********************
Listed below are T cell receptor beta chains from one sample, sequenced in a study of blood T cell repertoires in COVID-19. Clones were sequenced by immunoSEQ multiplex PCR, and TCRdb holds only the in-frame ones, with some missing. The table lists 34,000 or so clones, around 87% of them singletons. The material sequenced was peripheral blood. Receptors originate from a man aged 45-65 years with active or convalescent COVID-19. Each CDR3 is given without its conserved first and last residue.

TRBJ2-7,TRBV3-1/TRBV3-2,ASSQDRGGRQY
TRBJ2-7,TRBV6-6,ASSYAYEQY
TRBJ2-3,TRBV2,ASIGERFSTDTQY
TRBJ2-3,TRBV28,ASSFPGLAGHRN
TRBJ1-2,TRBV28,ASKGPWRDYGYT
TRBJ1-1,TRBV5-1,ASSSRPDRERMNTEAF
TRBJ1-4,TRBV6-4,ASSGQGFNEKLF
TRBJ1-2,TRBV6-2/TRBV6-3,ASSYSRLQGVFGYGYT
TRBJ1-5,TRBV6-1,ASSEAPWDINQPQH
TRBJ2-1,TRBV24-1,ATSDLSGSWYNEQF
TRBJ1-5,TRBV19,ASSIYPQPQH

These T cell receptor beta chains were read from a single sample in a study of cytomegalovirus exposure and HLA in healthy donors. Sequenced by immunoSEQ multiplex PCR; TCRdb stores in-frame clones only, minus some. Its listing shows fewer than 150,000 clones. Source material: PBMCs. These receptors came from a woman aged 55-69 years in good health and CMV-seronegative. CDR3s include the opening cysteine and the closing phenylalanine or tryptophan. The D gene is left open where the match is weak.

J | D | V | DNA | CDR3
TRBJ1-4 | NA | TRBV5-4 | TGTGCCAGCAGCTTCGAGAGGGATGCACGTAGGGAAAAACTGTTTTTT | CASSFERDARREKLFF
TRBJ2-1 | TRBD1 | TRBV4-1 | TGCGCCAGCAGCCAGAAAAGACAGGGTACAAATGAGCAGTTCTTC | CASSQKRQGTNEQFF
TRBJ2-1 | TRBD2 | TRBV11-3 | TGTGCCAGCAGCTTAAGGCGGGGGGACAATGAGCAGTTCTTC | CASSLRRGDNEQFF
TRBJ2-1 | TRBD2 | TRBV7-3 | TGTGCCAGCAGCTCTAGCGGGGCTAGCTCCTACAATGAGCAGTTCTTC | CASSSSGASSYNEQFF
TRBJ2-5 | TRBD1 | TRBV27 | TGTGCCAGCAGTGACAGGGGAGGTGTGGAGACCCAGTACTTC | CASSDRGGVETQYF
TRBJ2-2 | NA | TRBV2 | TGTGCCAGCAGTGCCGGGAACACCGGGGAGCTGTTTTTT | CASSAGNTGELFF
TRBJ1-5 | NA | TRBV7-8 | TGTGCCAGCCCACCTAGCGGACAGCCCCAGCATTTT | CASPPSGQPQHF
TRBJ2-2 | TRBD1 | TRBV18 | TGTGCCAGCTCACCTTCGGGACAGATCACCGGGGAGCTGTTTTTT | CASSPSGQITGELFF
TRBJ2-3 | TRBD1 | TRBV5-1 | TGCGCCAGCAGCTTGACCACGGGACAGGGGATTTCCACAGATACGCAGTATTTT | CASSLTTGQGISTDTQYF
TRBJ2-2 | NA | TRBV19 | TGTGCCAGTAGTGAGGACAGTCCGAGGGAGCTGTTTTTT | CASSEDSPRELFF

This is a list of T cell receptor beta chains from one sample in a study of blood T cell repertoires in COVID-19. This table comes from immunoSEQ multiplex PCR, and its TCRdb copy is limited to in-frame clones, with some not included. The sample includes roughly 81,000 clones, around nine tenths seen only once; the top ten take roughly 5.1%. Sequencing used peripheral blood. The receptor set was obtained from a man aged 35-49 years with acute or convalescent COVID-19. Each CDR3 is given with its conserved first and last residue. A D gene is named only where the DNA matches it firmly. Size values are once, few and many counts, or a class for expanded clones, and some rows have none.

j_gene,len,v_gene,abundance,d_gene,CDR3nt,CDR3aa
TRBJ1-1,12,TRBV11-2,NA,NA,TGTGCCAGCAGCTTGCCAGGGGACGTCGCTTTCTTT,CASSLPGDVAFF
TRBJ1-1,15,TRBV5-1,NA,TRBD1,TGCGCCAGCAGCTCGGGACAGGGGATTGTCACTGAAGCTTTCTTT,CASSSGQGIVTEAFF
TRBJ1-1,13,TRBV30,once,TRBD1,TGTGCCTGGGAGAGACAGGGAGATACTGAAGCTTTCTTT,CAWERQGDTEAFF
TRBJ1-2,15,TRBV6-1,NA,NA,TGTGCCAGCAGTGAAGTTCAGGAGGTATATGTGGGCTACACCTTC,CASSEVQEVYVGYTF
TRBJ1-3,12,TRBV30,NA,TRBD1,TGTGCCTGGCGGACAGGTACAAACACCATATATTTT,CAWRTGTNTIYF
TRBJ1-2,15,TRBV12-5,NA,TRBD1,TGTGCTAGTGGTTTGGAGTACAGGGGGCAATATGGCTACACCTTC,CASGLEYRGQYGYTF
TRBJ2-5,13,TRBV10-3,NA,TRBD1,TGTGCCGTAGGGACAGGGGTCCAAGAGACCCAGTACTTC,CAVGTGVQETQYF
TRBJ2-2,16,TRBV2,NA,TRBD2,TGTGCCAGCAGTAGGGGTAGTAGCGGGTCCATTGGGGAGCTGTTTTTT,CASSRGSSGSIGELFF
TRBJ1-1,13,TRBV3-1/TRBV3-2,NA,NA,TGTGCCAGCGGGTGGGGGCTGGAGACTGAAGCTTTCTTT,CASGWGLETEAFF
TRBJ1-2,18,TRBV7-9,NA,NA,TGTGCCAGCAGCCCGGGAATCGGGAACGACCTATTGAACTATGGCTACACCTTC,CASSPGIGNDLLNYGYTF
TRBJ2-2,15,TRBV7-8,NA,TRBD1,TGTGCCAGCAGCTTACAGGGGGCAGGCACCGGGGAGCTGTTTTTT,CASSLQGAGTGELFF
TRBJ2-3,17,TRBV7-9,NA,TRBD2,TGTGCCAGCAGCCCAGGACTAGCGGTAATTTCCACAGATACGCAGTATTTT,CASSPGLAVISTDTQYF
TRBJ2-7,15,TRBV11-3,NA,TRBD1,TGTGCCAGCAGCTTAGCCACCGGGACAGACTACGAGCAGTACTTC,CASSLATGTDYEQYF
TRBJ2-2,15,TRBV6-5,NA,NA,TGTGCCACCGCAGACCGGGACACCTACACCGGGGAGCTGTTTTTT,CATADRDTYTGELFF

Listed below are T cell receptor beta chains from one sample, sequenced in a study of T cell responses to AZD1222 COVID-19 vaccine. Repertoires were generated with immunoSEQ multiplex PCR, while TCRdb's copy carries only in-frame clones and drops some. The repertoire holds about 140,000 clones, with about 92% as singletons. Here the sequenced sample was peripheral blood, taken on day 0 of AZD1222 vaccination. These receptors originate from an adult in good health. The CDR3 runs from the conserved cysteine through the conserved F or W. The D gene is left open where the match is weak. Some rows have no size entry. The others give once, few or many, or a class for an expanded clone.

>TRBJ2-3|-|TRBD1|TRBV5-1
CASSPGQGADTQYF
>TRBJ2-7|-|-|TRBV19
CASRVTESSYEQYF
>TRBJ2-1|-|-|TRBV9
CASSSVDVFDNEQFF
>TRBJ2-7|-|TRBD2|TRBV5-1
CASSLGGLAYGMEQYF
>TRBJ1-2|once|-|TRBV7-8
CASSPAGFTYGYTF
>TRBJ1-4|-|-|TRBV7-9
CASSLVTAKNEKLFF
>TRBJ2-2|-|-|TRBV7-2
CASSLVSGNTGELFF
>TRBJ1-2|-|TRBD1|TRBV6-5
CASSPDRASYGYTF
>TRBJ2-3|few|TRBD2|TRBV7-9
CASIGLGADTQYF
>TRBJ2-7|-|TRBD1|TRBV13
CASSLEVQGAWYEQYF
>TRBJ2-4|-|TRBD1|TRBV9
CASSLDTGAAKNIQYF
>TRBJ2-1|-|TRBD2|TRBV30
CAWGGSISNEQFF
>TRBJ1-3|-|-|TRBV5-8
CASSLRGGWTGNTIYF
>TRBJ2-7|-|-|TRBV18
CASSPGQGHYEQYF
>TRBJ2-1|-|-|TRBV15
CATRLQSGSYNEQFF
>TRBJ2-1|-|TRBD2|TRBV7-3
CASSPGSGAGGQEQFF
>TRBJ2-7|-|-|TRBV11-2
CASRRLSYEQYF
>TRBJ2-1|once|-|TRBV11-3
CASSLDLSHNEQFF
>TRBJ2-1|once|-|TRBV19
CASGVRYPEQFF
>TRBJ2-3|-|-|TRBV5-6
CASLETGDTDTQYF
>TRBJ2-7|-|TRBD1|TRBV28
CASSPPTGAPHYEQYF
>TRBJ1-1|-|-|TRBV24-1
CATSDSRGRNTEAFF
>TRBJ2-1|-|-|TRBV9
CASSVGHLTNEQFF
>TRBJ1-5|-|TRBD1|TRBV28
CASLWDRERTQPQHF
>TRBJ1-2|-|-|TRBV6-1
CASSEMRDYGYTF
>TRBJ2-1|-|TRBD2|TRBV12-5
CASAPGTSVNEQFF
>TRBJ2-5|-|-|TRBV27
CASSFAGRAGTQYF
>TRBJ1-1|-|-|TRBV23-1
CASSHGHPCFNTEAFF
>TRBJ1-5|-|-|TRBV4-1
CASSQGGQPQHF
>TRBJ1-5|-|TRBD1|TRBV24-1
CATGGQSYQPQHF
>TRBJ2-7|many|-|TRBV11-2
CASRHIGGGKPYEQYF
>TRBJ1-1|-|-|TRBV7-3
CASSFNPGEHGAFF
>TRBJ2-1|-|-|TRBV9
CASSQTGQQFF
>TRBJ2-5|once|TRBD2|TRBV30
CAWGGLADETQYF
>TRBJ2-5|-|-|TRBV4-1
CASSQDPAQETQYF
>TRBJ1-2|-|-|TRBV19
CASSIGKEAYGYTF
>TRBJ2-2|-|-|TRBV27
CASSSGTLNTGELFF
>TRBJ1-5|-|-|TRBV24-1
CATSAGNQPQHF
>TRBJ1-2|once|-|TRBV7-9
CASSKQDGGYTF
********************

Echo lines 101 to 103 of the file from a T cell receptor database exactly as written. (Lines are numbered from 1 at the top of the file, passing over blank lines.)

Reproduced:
CATGGQSYQPQHF
>TRBJ2-7|many|-|TRBV11-2
CASRHIGGGKPYEQYF